Father Daniel Morrisey said Dunne spent over nine years planning every detail of the funeral, which began with the singing of his favorite Cole Porter song, "Anything Goes."
The Vanity Fair columnist and author of numerous books, including "Another City, Not My Own," about O.J. Simpson's murder trial, died Aug. 26 after a long battle with bladder cancer. He was 83.
The funeral began with Dunne's casket being accompanied into the church by a number of honorary pallbearers including, composer Stephen Sondheim, current Vanity Fair editor Graydon Carter and playwright Mart Crowley.
Sondheim and Dunne performed in plays together when they were both students at Williams College. Crowley wrote the play, "The Boys in the Band," which Dunne produced.
Also at the funeral was Dorothy Moxley, whose daughter, Martha Moxley, was slain in 1975. Dunne's 1993 book, "A Season in Purgatory," helped revive interest in the case and a Kennedy relative, Michael Skakel, was convicted in the killing in 2002.
Morrisey said he first met Dunne at a funeral for Gary Cooper's wife, saying the writer approached him with tears streaming down his face and spoke of having a spiritual awakening.
"He said, 'Father, I get it. I really get it. Now, I want to talk to you about my funeral,"' Morrisey said.
Morrisey said the conversation went on for nine years, with Dunne adding and subtracting ideas and finally settling on a theme centering on resurrection.
The same theme was repeated in speeches by Dunne's sons, Griffin and Alex, who spoke of their father's ability to transcend his grief over the murder of their sister, Dominique, and launch a new career as a writer after her death.
A one-time movie producer, Dunne carved a new career starting in the 1980s as a chronicler of the problems of the wealthy and powerful.
Tragedy struck his life in 1982 when his actress daughter, Dominique Dunne, was slain - and that experience informed his later fiction and journalistic efforts.
Tina Brown, former Vanity Fair editor, who hired Dunne as a columnist, said that in the years he began writing he found his true calling.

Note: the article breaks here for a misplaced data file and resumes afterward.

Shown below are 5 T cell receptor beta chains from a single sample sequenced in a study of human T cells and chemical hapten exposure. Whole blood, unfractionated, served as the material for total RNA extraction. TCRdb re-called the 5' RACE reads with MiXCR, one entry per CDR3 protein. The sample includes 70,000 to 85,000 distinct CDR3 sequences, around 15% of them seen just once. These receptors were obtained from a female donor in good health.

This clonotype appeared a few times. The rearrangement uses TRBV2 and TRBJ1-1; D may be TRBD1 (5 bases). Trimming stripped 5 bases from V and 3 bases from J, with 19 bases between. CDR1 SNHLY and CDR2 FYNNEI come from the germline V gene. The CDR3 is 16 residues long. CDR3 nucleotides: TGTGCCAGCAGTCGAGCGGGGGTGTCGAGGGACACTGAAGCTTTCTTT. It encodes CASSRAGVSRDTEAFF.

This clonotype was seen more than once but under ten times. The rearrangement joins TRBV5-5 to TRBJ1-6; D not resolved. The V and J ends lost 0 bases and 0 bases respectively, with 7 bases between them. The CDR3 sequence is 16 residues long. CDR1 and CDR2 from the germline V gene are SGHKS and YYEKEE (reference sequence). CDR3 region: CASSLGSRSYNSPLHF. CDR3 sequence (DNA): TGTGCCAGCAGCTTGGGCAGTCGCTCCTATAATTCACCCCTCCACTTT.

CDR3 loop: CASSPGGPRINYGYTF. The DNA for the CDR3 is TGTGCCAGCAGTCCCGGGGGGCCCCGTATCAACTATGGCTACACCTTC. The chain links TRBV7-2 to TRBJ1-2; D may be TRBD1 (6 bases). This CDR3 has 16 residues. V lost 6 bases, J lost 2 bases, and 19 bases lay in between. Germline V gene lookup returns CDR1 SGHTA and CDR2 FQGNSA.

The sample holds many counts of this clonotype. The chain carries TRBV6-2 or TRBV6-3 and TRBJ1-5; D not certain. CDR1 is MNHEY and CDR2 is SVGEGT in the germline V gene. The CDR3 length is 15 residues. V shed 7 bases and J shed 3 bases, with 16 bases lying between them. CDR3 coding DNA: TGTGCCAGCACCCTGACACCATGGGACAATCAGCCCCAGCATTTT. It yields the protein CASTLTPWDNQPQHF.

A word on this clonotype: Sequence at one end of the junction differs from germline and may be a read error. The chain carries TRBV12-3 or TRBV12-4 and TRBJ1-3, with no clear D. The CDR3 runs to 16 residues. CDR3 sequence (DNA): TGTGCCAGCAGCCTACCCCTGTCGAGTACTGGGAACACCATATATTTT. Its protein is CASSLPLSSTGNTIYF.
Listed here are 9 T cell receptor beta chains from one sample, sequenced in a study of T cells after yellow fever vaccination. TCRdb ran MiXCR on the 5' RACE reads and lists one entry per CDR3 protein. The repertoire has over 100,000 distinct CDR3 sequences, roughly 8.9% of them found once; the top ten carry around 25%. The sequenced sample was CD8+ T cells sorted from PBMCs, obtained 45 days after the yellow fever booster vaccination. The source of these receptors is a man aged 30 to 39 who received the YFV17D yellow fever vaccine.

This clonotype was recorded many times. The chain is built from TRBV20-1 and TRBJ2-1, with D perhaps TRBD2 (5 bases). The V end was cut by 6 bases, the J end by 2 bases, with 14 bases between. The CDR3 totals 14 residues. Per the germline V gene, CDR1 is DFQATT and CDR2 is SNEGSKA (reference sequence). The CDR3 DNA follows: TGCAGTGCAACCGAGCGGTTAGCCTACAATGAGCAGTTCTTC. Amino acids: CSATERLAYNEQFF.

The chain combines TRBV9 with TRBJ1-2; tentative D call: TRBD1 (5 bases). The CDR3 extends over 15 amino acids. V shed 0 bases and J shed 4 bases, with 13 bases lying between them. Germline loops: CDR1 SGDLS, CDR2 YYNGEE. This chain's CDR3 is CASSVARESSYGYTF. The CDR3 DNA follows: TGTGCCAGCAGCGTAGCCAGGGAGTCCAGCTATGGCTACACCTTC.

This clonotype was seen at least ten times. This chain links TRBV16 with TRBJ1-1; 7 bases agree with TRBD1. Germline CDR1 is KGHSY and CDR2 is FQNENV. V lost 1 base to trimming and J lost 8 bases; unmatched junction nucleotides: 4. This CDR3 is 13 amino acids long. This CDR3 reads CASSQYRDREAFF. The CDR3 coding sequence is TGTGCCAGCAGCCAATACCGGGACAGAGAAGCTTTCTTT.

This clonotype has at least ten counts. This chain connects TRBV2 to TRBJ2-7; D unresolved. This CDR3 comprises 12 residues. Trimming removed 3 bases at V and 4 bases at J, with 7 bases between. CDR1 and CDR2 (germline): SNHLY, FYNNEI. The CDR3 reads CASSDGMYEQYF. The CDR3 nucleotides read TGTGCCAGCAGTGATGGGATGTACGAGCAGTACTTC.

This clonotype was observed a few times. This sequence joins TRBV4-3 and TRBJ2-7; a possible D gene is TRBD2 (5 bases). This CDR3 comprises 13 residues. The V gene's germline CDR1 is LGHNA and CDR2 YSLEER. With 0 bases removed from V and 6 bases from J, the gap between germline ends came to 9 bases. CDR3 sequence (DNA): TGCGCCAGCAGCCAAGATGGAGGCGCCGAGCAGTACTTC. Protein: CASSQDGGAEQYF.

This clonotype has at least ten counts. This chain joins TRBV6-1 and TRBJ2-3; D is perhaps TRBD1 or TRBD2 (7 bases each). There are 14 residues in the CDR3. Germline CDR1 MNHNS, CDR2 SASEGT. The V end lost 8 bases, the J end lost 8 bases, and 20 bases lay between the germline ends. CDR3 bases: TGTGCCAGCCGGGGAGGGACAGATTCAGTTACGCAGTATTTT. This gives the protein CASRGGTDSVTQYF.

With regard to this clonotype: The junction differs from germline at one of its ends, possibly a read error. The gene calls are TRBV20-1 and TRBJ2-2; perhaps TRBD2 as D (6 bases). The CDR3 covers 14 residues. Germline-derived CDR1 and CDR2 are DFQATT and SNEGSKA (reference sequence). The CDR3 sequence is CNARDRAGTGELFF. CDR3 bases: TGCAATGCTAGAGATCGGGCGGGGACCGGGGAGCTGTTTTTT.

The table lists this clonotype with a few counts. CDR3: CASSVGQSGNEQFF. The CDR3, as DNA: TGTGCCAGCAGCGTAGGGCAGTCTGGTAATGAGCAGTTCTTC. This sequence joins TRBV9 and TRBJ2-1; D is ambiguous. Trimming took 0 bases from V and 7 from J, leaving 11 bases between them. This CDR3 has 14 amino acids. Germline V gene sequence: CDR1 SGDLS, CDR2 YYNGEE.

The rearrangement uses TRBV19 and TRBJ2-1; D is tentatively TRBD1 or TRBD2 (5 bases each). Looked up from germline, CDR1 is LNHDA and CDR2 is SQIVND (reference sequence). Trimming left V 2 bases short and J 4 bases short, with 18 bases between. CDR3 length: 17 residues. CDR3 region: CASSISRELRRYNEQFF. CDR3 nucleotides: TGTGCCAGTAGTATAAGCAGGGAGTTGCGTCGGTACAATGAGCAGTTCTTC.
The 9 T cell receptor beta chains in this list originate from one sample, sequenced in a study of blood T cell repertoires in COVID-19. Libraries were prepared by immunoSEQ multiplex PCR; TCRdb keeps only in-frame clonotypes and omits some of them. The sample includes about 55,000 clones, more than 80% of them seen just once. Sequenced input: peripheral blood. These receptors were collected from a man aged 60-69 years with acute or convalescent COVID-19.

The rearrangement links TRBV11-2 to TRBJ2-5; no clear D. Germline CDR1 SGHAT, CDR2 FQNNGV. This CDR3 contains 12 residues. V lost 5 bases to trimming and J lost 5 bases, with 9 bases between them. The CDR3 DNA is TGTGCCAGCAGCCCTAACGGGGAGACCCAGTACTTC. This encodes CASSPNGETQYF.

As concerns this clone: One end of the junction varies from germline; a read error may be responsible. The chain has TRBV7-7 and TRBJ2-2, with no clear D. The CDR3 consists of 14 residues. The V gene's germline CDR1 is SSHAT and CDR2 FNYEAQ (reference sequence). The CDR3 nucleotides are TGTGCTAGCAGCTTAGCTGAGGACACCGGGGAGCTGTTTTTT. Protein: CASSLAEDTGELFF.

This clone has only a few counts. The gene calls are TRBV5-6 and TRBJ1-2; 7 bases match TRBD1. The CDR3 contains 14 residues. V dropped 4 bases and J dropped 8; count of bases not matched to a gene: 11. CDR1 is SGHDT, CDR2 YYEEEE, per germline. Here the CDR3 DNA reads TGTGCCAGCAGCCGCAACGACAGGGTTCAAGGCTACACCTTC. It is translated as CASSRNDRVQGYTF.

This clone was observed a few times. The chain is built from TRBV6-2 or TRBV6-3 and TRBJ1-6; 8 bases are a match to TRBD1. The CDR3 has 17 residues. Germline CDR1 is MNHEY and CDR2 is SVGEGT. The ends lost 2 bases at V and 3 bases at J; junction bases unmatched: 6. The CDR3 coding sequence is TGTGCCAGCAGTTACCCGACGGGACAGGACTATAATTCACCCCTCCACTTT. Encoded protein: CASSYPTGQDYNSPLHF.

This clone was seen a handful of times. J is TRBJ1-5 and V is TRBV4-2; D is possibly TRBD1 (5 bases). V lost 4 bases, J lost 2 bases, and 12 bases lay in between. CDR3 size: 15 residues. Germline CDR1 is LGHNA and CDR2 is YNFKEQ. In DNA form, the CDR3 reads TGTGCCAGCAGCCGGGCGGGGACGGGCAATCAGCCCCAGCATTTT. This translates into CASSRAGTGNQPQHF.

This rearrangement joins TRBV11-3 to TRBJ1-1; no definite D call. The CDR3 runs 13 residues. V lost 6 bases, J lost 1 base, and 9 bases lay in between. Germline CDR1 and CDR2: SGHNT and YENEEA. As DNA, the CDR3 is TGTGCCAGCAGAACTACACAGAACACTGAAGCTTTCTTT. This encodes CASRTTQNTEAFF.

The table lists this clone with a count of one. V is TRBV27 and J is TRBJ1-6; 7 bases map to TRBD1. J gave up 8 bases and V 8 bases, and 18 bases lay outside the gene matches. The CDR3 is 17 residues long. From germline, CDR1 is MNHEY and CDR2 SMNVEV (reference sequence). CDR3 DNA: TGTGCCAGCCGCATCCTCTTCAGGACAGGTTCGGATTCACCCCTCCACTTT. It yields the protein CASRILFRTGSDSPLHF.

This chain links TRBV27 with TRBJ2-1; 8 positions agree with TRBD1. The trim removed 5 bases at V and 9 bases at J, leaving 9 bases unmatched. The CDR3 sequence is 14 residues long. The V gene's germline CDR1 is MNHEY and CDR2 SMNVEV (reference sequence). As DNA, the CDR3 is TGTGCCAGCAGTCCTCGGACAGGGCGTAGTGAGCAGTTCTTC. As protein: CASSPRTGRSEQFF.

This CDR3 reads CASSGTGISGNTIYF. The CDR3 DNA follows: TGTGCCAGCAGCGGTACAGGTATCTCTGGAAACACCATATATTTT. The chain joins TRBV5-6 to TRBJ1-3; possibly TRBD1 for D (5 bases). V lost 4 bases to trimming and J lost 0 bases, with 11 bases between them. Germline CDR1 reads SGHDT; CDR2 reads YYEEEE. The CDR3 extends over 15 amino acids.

"He became a celebrity, but never behaved like one," Brown said. "Do any of us doubt that if he was alive he would be working this funeral today."
Writing for Vanity Fair, Dunne covered such cases as the William Kennedy Smith rape trial in 1991 and the trial of Erik and Lyle Menendez, accused of murdering their millionaire parents, in 1993.
Dunne became a familiar face to millions during the heavily televised O.J. Simpson trial in 1994.
Dunne's sister-in-law, author Joan Didion, spoke of his bravery and his devotion to his family, even though she acknowledged that he and his late brother, her husband, novelist and screenwriter John Gregory Dunne, frequently had periods of disagreement.
"I came to see the very clear pleasure he took at seeing a celebrity," Didion said. "He wasn't ashamed when people spoke to him on the street and was never afraid to share the moment."
His colleague and longtime friend, columnist Liz Smith, said she spoke to Dunne regularly.
In his final days, "I'd say, 'How are you?' And he'd say, 'I'm dying, but sit down. I have something to tell,"' Liz Smith recalled.
She said Dunne was indomitable and fought hard to overcome his illness.
"He had the gift of gossip, friendship and intimacy," she said. "Goodbye Dominick. We're all so glad we knew you."
The service ended with his granddaughter, 18-year-old Hannah Dunne, telling how he always sent her flowers for Valentine's Day.
She then sang the song, "Funny Valentine."